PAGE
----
FSU is still waiting for White House invite

in Uncategorized by

Many significant issues confront us daily, both in Florida and around the country. Thank goodness for distractions like football, whose season is only two weeks away. Larry King said it best: “If you are a sports fan, every day is different.”

Over the past 30 years, no state has played championship football better than Florida. During that period, Florida college teams have won 11 Division I national championships. The Miami Hurricanes claimed five titles while Florida State and Florida won three each. Florida State is the defending national champion.

One of the cool benefits of winning a national championship is traveling to Washington, D.C., to be part of a public White House ceremony with the president of the United States. President Ronald Reagan began the tradition in 1986 by hosting the Penn State Nittany Lions.

Since that time, every recognized or undisputed national champion has received an invitation to the White House. Unless something remarkable happens soon, that streak is about to end.

The Florida State Seminoles are about to become the first champion to be unwillingly denied the chance to go to Washington. What happened?

The official reason is “scheduling conflicts.” We know any president has a great deal on his plate. Let us also not forget the criticism heaped onto FSU for the difficulty in scheduling a local celebration in Tallahassee earlier this year.

It appeared early on the White House was willing. On January 10, President Obama telephoned FSU head coach Jimbo Fisher to congratulate Fisher and the Seminoles for their achievement. According to the White House, “the President said he looks forward to welcoming the team to the White House to celebrate their championship.”

The invitation never arrived. Florida State presented several possible dates, but all were rejected by the White House. “We tried to give them a thousand dates, but we couldn’t get it worked out,” Fisher told the Orlando Sentinel.

Fisher was engaged in a bit of hyperbole, but we get the coach’s point. According to FSU Senior Associate Athletic Director Monk Bonasorte, 11 FSU-suggested dates were all unacceptable.

A possible roadblock was Heisman Trophy winner Jameis Winston’s participation on the Seminole baseball team, which would prevent him from attending. This was not a problem. “We would’ve scrapped a baseball game if we had to,” Bonasorte told the Tallahassee Democrat.

Bonasorte, Fisher and Florida State continue to take the high road. “Obviously, the president is very busy, we understand that,” said Bonasorte.

These kinds of events always work out, but somehow not for FSU. It is fair to assume something other than scheduling is in play.

Bradenton Herald sports columnist Alan Dell believes Winston’s notoriety is the main reason. Dell comes at it from the angle that “It’s in nobody’s best interests for FSU to visit the White House.”

Dell postulates that Winston’s highly publicized issue involving alleged sexual assault would make things uncomfortable for President Obama to be seen with Winston. Soon after FSU won the national title, Obama created the White House Task Force to Protect Students from Sexual Assault.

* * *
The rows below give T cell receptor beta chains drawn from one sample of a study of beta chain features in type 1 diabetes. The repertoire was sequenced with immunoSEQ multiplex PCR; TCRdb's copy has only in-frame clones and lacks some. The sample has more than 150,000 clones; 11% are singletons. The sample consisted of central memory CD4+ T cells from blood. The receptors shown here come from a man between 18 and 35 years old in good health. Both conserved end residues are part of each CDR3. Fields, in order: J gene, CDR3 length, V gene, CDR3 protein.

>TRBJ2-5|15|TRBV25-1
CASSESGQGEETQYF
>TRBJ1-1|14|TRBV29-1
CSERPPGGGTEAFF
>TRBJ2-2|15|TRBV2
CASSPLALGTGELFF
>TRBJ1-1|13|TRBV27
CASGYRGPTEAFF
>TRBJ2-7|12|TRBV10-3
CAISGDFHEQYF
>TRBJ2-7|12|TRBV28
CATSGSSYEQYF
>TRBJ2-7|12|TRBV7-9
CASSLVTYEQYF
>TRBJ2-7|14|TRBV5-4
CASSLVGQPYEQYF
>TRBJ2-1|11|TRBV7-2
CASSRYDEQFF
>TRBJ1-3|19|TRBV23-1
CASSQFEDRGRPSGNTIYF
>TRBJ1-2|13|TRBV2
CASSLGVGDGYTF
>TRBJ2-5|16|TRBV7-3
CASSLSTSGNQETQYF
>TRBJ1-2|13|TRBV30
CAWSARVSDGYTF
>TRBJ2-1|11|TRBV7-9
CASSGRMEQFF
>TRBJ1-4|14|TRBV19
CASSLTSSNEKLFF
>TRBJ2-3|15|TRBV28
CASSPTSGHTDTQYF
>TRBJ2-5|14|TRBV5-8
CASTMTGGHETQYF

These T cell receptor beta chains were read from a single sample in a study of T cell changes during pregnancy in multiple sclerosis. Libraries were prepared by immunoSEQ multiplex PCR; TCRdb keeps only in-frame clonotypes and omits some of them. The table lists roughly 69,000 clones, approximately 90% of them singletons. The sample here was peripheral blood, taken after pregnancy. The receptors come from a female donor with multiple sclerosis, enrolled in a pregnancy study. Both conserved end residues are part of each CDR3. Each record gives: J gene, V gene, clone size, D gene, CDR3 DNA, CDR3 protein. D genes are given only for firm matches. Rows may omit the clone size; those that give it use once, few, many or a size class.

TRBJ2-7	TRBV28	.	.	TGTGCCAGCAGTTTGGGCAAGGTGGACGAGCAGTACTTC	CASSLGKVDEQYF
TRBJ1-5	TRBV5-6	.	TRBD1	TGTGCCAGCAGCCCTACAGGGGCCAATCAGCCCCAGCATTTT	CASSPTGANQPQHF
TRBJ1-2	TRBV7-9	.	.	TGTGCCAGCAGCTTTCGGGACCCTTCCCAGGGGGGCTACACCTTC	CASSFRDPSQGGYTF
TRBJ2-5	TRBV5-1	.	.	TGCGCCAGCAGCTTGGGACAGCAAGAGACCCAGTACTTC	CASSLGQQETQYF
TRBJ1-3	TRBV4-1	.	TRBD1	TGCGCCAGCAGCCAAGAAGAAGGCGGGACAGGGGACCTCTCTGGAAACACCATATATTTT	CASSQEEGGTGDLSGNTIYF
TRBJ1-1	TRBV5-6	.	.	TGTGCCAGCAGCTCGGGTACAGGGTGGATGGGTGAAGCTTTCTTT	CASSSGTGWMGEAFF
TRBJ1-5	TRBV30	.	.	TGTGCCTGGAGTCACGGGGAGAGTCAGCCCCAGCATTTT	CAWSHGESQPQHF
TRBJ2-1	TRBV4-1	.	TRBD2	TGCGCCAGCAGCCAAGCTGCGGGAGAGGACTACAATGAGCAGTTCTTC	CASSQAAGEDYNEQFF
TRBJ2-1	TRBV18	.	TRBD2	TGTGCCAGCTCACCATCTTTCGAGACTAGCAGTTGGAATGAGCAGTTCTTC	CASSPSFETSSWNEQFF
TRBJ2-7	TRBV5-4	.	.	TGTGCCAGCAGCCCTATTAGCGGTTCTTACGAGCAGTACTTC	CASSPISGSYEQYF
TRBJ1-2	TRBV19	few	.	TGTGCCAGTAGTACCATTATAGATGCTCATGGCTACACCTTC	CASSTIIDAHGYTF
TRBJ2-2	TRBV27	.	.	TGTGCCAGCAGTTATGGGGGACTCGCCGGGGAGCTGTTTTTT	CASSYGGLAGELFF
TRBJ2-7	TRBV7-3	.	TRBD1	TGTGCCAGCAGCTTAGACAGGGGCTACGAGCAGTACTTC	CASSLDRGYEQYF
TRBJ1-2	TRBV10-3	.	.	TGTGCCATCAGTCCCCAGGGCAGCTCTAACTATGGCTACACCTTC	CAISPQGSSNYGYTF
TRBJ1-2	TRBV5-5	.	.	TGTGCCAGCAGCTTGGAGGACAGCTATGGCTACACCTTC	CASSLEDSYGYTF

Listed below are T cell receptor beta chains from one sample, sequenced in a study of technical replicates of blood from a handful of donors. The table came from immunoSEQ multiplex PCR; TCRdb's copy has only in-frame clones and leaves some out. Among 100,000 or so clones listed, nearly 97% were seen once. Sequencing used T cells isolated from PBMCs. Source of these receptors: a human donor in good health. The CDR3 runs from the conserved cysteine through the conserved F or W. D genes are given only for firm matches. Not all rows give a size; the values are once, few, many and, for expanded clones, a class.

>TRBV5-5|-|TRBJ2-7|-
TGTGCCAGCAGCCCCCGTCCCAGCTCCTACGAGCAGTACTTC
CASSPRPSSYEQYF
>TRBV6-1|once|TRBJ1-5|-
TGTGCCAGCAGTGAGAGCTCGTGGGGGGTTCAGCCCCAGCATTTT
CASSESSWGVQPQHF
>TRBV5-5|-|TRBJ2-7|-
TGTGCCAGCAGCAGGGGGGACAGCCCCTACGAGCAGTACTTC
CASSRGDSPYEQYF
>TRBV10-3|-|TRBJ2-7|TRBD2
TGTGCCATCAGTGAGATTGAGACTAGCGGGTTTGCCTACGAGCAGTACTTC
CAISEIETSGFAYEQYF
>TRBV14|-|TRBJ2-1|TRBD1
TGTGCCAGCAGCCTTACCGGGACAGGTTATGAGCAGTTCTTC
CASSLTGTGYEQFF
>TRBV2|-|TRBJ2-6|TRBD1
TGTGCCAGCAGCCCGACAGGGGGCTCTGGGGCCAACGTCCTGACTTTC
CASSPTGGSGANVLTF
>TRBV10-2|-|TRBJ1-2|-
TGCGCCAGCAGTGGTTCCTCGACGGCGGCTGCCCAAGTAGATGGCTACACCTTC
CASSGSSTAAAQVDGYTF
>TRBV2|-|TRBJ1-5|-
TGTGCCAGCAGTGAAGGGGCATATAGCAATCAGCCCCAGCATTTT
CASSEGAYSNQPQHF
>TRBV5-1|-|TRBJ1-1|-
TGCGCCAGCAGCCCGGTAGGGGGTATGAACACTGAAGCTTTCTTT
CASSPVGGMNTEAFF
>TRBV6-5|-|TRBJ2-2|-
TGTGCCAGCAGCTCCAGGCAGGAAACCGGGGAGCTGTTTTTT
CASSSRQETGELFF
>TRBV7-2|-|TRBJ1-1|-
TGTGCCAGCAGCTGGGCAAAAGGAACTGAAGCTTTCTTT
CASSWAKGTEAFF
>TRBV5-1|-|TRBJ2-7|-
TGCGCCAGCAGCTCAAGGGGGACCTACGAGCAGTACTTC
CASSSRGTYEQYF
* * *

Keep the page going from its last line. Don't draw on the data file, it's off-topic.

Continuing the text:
Chest bumping with Winston would not create the best optic for the president and his task force, Dell feels. “Winston is a lightning rod for controversy that POTUS doesn’t want on his doorstep,” wrote Dell.

I have another theory. Since 1986, championship team names range from Gators, Hurricanes, Tigers, Cornhuskers, Crimson Tide, etc. A team with a Native American name, Seminoles, has not posed a problem in the past, but today’s climate is different.

One need not be a sports fan to know of the controversy surrounding the Washington Redskins. A strong movement is afoot both in the public and private sector to coerce Redskins’ owner Daniel Snyder to change the team’s name. Obama has not been outspoken on this, but is sympathetic to the movement.

Despite the support of the Seminole Tribe, there are those who cringe at the thought of ANY sports team bearing the name of a Native American tribe or Indians, Braves, etc. The Tomahawk Chop has long been a no-no in politically correct circles.

It is reasonable to assume Obama would face criticism for hob-knobbing with pseudo Native Americans. I emailed the White House press office for any comment, but received no reply.

Whether this scenario, Dell’s, both, or another played into the continual movement of the goal posts involving an FSU visit, know this; the Obama political team is shrewd and calculating.

If a visit by the national championship football team is in the president’s best interests, the event will happen. If they believe it is not, FSU fans are stuck with guys writing columns in Context Florida lamenting the team’s absence from the Rose Garden.

Sorry. It’s all I can do.

Bob Sparks is a business and political consultant based in Tallahassee. Column courtesy of Context Florida.

Bob Sparks is President of Ramos and Sparks Group, a Tallahassee-based business and political consulting firm. During his career, he has directed media relations and managed events for professional baseball, served as chief spokesperson for the Republican Party of Florida as well as the Florida Department of Environmental Protection and the Attorney General of Florida. After serving as Executive Deputy Chief of Staff for Governor Charlie Crist, he returned to the private sector working with clients including the Republican National Committee and political candidates in Japan. He lives in Tallahassee with his wife, Sue and can be reached at Bob@ramos-sparks.com.